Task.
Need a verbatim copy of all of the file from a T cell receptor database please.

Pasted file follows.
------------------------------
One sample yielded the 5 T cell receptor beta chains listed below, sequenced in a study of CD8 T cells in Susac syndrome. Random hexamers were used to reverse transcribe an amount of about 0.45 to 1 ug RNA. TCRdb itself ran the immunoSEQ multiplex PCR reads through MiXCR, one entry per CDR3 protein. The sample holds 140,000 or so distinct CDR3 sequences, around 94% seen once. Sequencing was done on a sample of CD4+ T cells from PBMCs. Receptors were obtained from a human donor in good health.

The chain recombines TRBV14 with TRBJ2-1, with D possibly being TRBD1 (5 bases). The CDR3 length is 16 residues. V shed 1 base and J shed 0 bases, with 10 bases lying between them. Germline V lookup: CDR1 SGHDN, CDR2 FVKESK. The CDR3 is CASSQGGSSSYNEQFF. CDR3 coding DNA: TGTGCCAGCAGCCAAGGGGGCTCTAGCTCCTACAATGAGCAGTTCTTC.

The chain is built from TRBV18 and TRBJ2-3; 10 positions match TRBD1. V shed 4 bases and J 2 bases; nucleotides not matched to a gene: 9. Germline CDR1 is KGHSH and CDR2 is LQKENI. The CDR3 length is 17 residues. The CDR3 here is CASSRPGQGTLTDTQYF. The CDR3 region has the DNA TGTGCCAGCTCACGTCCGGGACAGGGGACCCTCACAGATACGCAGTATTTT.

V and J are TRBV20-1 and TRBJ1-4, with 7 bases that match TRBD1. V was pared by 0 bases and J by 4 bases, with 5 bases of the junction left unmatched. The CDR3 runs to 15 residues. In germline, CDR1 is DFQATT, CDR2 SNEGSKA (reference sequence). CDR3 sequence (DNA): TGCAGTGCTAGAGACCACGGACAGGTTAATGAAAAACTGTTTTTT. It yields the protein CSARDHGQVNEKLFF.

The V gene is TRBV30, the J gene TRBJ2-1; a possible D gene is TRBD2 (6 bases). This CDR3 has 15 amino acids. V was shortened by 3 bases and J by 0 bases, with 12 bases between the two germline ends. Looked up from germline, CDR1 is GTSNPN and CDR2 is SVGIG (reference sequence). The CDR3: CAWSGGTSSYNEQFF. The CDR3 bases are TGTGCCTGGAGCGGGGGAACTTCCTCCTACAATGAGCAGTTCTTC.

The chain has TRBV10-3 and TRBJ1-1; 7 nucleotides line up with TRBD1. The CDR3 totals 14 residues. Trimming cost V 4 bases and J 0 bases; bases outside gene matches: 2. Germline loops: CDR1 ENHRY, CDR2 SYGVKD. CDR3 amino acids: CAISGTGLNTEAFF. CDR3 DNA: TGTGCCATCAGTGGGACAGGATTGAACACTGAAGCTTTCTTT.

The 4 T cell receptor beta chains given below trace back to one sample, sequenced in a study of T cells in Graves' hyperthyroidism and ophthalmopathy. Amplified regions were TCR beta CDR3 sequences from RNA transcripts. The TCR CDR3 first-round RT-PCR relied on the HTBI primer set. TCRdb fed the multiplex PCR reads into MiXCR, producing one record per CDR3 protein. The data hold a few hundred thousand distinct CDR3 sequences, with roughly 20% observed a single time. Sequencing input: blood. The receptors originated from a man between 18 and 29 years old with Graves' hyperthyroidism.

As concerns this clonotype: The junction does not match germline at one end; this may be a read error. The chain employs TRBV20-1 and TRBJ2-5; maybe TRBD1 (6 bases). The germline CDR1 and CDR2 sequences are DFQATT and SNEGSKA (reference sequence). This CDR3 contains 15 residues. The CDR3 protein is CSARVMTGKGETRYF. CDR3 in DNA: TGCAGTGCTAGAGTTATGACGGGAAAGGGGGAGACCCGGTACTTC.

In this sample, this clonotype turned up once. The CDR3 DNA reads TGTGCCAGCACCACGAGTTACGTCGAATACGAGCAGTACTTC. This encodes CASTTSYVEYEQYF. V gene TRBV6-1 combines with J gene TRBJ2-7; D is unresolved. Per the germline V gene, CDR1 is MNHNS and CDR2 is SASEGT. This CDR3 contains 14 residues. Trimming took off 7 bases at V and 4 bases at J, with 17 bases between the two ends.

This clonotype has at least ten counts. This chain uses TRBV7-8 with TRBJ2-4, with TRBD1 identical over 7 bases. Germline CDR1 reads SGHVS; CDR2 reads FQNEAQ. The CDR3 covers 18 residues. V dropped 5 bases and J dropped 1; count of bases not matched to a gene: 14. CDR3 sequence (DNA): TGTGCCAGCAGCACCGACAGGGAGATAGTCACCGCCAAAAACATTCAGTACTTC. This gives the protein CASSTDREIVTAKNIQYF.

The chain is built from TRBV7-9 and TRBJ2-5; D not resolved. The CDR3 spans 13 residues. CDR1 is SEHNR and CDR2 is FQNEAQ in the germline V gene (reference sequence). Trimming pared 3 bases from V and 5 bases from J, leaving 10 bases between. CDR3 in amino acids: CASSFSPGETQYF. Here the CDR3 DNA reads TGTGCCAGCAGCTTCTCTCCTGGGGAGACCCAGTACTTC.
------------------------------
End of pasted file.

One sample yielded the 5 T cell receptor beta chains listed below, sequenced in a study of CD8 T cells in Susac syndrome. Random hexamers were used to reverse transcribe an amount of about 0.45 to 1 ug RNA. TCRdb itself ran the immunoSEQ multiplex PCR reads through MiXCR, one entry per CDR3 protein. The sample holds 140,000 or so distinct CDR3 sequences, around 94% seen once. Sequencing was done on a sample of CD4+ T cells from PBMCs. Receptors were obtained from a human donor in good health.

The chain recombines TRBV14 with TRBJ2-1, with D possibly being TRBD1 (5 bases). The CDR3 length is 16 residues. V shed 1 base and J shed 0 bases, with 10 bases lying between them. Germline V lookup: CDR1 SGHDN, CDR2 FVKESK. The CDR3 is CASSQGGSSSYNEQFF. CDR3 coding DNA: TGTGCCAGCAGCCAAGGGGGCTCTAGCTCCTACAATGAGCAGTTCTTC.

The chain is built from TRBV18 and TRBJ2-3; 10 positions match TRBD1. V shed 4 bases and J 2 bases; nucleotides not matched to a gene: 9. Germline CDR1 is KGHSH and CDR2 is LQKENI. The CDR3 length is 17 residues. The CDR3 here is CASSRPGQGTLTDTQYF. The CDR3 region has the DNA TGTGCCAGCTCACGTCCGGGACAGGGGACCCTCACAGATACGCAGTATTTT.

V and J are TRBV20-1 and TRBJ1-4, with 7 bases that match TRBD1. V was pared by 0 bases and J by 4 bases, with 5 bases of the junction left unmatched. The CDR3 runs to 15 residues. In germline, CDR1 is DFQATT, CDR2 SNEGSKA (reference sequence). CDR3 sequence (DNA): TGCAGTGCTAGAGACCACGGACAGGTTAATGAAAAACTGTTTTTT. It yields the protein CSARDHGQVNEKLFF.

The V gene is TRBV30, the J gene TRBJ2-1; a possible D gene is TRBD2 (6 bases). This CDR3 has 15 amino acids. V was shortened by 3 bases and J by 0 bases, with 12 bases between the two germline ends. Looked up from germline, CDR1 is GTSNPN and CDR2 is SVGIG (reference sequence). The CDR3: CAWSGGTSSYNEQFF. The CDR3 bases are TGTGCCTGGAGCGGGGGAACTTCCTCCTACAATGAGCAGTTCTTC.

The chain has TRBV10-3 and TRBJ1-1; 7 nucleotides line up with TRBD1. The CDR3 totals 14 residues. Trimming cost V 4 bases and J 0 bases; bases outside gene matches: 2. Germline loops: CDR1 ENHRY, CDR2 SYGVKD. CDR3 amino acids: CAISGTGLNTEAFF. CDR3 DNA: TGTGCCATCAGTGGGACAGGATTGAACACTGAAGCTTTCTTT.

The 4 T cell receptor beta chains given below trace back to one sample, sequenced in a study of T cells in Graves' hyperthyroidism and ophthalmopathy. Amplified regions were TCR beta CDR3 sequences from RNA transcripts. The TCR CDR3 first-round RT-PCR relied on the HTBI primer set. TCRdb fed the multiplex PCR reads into MiXCR, producing one record per CDR3 protein. The data hold a few hundred thousand distinct CDR3 sequences, with roughly 20% observed a single time. Sequencing input: blood. The receptors originated from a man between 18 and 29 years old with Graves' hyperthyroidism.

As concerns this clonotype: The junction does not match germline at one end; this may be a read error. The chain employs TRBV20-1 and TRBJ2-5; maybe TRBD1 (6 bases). The germline CDR1 and CDR2 sequences are DFQATT and SNEGSKA (reference sequence). This CDR3 contains 15 residues. The CDR3 protein is CSARVMTGKGETRYF. CDR3 in DNA: TGCAGTGCTAGAGTTATGACGGGAAAGGGGGAGACCCGGTACTTC.

In this sample, this clonotype turned up once. The CDR3 DNA reads TGTGCCAGCACCACGAGTTACGTCGAATACGAGCAGTACTTC. This encodes CASTTSYVEYEQYF. V gene TRBV6-1 combines with J gene TRBJ2-7; D is unresolved. Per the germline V gene, CDR1 is MNHNS and CDR2 is SASEGT. This CDR3 contains 14 residues. Trimming took off 7 bases at V and 4 bases at J, with 17 bases between the two ends.

This clonotype has at least ten counts. This chain uses TRBV7-8 with TRBJ2-4, with TRBD1 identical over 7 bases. Germline CDR1 reads SGHVS; CDR2 reads FQNEAQ. The CDR3 covers 18 residues. V dropped 5 bases and J dropped 1; count of bases not matched to a gene: 14. CDR3 sequence (DNA): TGTGCCAGCAGCACCGACAGGGAGATAGTCACCGCCAAAAACATTCAGTACTTC. This gives the protein CASSTDREIVTAKNIQYF.

The chain is built from TRBV7-9 and TRBJ2-5; D not resolved. The CDR3 spans 13 residues. CDR1 is SEHNR and CDR2 is FQNEAQ in the germline V gene (reference sequence). Trimming pared 3 bases from V and 5 bases from J, leaving 10 bases between. CDR3 in amino acids: CASSFSPGETQYF. Here the CDR3 DNA reads TGTGCCAGCAGCTTCTCTCCTGGGGAGACCCAGTACTTC.